Fortune magazine was talking about “the Death of Hong Kong” back in 1995. Since then, many a political coroner has pronounced this city dead many a time. Most recently, the Hong Kong government’s refusal to renew the visa of British journalist Victor Mallet, who chaired a Foreign Correspondents’ Club talk by Hong Kong National Party founder Andy Chan Ho-tin, was another nail in the coffin.
“The Death of Hong Kong” bandwagon is something I’ve vowed to stay off. I guess I’m guilty of believing that in some ways, Hongkongers are exceptional – not superior, but different.
I have always believed that Hongkongers were politically apathetic by choice. It was a way of surviving and not giving up – surviving colonial rule and not suffocating in the toxic atmosphere of doom and uncertainty that was the handover. That Lion Rock spirit made sure the horses would still be running and the dancers dancing.
In many ways, Hong Kong’s success can be attributed to an attitude that Deng Xiaoping’s son, Deng Pufang, spelt out in a speech when he was re-elected as honorary chair of the China Disabled Persons’ Federation on September 16. He said, “We must seek truth from fact, keep a sober mind and know our own place. We should neither be overbearing nor belittle ourselves.” Deng wasn’t speaking about the people of Hong Kong but it still rang true – it spoke of the way Hong Kong was.
Watch: Was Hong Kong right to deny Victor Mallet’s visa renewal?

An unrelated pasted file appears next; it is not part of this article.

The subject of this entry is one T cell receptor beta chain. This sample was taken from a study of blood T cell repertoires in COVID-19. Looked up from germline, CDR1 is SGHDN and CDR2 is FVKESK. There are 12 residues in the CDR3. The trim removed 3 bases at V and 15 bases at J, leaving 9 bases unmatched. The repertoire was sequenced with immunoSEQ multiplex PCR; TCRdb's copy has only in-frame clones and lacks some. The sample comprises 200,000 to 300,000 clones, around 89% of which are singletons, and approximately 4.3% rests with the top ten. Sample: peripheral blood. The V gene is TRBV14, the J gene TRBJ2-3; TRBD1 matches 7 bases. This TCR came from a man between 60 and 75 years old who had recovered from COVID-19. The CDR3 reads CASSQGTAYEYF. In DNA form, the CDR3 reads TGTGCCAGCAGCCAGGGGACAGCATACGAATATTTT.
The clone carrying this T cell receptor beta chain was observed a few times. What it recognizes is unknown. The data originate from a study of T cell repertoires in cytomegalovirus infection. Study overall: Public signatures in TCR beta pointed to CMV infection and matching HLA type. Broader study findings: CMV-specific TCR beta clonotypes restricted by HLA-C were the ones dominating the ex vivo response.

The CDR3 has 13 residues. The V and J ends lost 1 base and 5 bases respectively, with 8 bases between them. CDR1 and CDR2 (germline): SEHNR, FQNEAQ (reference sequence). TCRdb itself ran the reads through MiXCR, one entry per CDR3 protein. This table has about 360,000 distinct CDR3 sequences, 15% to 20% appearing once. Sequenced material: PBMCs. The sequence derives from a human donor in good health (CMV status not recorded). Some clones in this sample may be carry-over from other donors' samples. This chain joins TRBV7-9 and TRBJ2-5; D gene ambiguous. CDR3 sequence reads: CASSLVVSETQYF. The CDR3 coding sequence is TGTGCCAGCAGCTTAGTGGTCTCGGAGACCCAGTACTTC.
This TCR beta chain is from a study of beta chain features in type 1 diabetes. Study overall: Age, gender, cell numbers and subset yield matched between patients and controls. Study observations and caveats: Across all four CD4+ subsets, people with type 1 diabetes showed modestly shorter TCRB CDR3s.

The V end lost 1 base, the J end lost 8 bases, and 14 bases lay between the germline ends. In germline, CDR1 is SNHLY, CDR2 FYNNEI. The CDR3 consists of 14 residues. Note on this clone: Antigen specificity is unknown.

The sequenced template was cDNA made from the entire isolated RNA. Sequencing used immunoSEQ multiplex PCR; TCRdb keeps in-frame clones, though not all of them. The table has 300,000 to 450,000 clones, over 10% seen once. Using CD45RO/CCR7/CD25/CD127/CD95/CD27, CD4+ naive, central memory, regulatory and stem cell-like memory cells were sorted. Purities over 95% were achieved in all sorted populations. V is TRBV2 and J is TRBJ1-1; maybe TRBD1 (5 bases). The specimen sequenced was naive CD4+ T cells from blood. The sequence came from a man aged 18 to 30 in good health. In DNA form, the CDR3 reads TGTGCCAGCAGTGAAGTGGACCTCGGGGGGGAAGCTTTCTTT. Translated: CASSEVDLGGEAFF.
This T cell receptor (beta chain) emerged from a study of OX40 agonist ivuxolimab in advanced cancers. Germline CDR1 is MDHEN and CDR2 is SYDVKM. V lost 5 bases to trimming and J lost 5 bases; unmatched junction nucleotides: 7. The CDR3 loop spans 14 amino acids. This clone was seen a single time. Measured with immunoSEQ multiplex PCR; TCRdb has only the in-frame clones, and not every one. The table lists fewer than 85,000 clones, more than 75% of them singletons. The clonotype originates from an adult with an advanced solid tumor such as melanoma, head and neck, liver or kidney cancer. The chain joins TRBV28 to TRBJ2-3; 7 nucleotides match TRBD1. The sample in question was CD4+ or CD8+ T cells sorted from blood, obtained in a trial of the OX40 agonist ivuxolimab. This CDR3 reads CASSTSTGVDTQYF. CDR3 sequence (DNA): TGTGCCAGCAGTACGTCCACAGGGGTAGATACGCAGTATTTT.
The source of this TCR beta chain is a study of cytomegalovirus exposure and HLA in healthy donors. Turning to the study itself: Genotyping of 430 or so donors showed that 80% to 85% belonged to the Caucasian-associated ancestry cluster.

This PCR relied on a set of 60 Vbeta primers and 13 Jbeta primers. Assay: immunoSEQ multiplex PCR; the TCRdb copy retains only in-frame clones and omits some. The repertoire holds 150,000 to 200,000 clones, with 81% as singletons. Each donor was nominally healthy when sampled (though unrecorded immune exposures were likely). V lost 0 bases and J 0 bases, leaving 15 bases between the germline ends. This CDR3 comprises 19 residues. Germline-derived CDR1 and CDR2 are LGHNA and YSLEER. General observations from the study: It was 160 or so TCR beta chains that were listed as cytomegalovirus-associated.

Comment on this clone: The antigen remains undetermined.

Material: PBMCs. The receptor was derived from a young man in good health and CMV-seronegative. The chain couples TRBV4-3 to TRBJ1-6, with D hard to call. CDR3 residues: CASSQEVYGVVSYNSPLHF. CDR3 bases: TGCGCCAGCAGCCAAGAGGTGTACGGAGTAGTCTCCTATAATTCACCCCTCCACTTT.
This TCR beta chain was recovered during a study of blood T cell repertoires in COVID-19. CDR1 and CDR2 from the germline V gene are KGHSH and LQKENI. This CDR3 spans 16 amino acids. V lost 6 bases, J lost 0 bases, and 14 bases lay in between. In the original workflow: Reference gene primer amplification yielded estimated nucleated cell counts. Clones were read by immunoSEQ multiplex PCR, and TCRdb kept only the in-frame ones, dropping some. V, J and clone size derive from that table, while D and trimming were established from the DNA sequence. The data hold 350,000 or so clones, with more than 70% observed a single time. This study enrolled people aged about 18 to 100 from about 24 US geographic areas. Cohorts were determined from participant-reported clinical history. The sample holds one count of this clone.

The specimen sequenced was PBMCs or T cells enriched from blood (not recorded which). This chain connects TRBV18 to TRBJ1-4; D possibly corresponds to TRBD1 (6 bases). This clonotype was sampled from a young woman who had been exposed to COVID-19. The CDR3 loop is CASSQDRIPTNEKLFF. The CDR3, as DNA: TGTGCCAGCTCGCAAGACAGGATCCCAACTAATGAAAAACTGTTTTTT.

Hong Kong falls behind in every category, except arrogance
Hongkongers were clearheaded, we knew where we stood. We navigated treacherous business environments as we did complex political landscapes.
Somewhere along the way, we lost that Lion Rock spirit. Did we become overbearing? Or perhaps we became conceited even as we lost confidence in ourselves. Watching the rise of the country, the mainland shoppers who fill luxury stores while we just can’t seem to stay on top of persistent problems, from the growing income gap that is now at its widest in 45 years to a burgeoning mental health crisis that has been signalled by the grimmest results of a mental health survey in seven years.
Since the opening of the West Kowloon Terminus at the end of September, the problems with the high-speed rail ticketing system have been shocking. The government tried to play it down as teething troubles, but it was just sloppy work.
Likewise, the opening weekend of the Hong Kong-Zhuhai-Macau mega bridge was a testament to the government’s gross underestimate of travellers. At port facilities, thousands of passengers waited for hours for shuttle buses. Some travellers complained about the queue for Hong Kong immigration taking longer than the bus ride from Macau to Hong Kong. Hong Kong’s well-known lightning-speed efficiency is, sadly, history.
Regina Ip: Why Hong Kong is a city in decline
It’s not pure bad luck that our once infallible MTR had yet another signal fault that threw the city into chaos. It’s not Murphy’s Law that the city’s flagship carrier suffered a data breach involving 9.4 million passengers. And, really, its pathetic attempt to bury the six-months-late news in a late-night press release is just indicative of why Hong Kong has lost its edge.
We have rested on our laurels for too long. We are hung up on what we used to be. It’s time to do a bit of soul searching, and let’s think about how Deng Xiaoping’s guideline on Chinese foreign policy – “hide your edge and nurture your strength” – could apply to ourselves. A dose of healthy humility and a redirection of energy might just get us back on the right track.
Alice Wu is a political consultant and a former associate director of the Asia Pacific Media Network at UCLA
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